The claim is made for the original Psycho that by making the average-looking Bates into a homicidal maniac, Hitchcock transformed movie audiences' notion of the abnormal and psychotic in American life, bringing it far closer to home. Unfortunately, I think the opposite is largely the case. The script and film wasted the opportunity, in my view, to say something substantial about "normal" America and merely created a new category of the alien Other, in this case the isolated, sexually repressed madman, against whom filmgoers can fairly easily erect a psychological barrier and keep at a distance: "After all, looks are deceiving, he's nothing like us!"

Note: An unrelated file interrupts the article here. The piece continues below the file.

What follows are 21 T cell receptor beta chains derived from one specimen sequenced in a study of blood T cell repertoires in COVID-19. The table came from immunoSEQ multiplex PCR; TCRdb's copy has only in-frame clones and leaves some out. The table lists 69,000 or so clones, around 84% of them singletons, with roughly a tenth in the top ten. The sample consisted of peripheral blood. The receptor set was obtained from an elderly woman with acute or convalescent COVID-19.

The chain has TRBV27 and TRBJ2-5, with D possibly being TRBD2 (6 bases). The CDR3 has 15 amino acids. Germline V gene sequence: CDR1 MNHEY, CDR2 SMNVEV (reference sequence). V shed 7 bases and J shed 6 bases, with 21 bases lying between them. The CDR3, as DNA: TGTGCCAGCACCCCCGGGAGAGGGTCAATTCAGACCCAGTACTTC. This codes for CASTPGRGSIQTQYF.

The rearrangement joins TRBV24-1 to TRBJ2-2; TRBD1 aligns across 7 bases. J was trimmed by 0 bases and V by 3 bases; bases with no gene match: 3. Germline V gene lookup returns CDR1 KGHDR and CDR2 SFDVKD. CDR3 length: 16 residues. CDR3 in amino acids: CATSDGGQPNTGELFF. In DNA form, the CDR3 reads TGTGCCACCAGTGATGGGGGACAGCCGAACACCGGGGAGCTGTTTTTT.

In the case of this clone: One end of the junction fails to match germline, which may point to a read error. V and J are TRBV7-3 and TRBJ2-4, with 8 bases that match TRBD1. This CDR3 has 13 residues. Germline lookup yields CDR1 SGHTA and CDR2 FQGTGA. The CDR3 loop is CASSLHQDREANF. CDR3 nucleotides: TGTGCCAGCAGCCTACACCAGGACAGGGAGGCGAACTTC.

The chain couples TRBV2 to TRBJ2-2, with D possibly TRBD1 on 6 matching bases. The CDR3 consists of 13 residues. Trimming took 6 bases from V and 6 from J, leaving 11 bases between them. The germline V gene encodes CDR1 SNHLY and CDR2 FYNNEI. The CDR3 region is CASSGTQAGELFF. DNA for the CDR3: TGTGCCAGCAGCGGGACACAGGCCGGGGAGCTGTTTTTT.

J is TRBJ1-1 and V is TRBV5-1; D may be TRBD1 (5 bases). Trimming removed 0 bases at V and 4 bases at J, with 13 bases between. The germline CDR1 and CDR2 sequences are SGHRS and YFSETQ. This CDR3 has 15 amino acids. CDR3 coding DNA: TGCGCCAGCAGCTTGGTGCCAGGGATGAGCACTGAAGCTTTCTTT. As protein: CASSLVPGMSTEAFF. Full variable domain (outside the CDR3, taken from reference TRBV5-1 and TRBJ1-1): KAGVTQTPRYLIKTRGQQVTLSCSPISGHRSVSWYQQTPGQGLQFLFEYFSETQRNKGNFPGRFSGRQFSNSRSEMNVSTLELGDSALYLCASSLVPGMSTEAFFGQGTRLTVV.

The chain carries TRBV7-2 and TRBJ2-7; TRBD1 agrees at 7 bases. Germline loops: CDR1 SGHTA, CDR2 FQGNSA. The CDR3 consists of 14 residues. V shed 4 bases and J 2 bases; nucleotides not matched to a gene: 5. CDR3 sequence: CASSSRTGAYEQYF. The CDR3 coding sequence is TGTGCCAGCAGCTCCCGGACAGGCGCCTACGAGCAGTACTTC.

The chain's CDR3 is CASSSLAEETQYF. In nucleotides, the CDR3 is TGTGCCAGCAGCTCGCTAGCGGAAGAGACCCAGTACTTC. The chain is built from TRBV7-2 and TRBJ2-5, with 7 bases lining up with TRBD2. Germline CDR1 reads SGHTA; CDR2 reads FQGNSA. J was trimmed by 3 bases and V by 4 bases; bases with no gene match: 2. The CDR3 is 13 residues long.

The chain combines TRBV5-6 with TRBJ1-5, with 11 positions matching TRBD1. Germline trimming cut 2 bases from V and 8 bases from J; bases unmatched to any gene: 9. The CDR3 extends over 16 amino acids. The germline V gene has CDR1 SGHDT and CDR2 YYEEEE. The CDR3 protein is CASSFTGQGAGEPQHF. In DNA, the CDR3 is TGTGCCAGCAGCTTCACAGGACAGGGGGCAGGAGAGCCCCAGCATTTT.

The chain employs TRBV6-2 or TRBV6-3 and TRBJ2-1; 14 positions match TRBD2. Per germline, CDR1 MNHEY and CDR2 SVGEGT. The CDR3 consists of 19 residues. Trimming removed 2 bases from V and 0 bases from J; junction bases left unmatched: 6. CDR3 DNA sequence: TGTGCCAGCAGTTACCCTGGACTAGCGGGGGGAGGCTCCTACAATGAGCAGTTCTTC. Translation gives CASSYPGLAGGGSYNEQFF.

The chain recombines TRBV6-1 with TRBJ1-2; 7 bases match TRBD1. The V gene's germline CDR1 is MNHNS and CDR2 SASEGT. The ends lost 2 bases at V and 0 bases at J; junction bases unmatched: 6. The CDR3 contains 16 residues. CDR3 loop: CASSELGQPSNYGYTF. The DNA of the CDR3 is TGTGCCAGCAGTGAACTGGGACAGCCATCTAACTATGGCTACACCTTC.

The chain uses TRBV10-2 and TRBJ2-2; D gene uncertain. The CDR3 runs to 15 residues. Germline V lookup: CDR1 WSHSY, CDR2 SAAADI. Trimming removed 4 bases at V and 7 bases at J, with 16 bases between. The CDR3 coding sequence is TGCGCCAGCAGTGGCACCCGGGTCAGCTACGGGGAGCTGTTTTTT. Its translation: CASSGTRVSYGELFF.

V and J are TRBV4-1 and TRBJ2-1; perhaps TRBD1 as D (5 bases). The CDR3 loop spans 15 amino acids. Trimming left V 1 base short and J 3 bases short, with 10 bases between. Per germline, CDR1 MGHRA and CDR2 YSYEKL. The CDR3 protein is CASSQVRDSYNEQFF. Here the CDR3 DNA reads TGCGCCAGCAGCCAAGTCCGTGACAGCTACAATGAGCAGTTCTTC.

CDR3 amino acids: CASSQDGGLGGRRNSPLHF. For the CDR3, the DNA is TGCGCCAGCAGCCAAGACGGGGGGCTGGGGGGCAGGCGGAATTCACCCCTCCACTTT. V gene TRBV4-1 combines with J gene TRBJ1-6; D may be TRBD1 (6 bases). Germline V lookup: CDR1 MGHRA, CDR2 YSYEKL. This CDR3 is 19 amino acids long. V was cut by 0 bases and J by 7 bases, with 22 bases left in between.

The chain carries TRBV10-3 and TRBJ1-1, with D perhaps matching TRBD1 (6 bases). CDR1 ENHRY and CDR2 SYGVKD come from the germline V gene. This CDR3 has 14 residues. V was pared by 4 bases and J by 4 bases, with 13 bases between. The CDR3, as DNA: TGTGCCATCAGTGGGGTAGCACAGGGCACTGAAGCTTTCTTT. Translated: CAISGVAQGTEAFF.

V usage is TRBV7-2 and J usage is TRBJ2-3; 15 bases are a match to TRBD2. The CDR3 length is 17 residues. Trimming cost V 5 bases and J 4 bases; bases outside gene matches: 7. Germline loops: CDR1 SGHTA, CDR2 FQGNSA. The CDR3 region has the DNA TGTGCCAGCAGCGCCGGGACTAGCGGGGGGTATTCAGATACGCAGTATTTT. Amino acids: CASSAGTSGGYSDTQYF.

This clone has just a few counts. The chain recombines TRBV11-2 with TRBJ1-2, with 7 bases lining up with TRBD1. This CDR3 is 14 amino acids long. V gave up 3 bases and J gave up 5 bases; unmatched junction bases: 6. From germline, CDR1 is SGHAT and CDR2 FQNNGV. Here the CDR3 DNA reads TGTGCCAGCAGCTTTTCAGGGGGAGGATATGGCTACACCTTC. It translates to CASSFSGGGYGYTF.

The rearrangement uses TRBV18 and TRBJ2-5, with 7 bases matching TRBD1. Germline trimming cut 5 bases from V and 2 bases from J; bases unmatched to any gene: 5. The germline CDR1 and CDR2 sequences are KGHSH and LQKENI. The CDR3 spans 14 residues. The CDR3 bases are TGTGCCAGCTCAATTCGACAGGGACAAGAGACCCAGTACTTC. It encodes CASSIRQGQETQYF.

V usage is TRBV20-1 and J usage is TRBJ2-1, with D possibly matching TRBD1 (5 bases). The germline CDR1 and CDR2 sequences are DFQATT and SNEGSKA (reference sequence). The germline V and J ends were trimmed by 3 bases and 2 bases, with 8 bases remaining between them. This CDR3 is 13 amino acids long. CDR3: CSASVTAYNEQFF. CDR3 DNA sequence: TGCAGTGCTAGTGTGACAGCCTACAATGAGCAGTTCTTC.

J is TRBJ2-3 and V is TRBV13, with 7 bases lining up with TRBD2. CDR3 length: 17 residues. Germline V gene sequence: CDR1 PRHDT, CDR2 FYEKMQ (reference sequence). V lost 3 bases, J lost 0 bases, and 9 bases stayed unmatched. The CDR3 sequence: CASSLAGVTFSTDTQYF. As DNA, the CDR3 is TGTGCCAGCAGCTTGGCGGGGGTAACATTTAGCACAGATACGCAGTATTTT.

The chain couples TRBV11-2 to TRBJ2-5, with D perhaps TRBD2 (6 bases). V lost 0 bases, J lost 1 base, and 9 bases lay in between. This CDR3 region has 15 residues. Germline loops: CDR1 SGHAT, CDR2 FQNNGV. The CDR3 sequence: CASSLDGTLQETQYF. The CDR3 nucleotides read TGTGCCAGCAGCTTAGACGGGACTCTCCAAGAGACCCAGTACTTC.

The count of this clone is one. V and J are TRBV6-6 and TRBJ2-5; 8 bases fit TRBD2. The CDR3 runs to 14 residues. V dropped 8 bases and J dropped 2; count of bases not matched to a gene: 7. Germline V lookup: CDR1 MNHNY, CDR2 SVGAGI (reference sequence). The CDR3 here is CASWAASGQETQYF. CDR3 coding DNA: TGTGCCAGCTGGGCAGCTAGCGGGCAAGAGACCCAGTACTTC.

Psycho, it seems to me, revealed Hitchcock's artistic and intellectual limitations and marked the beginning of his decline. The source of difficulty becomes even more "external" and alien in The Birds, and the filmmaker then drifted off into Cold War films and other lesser projects.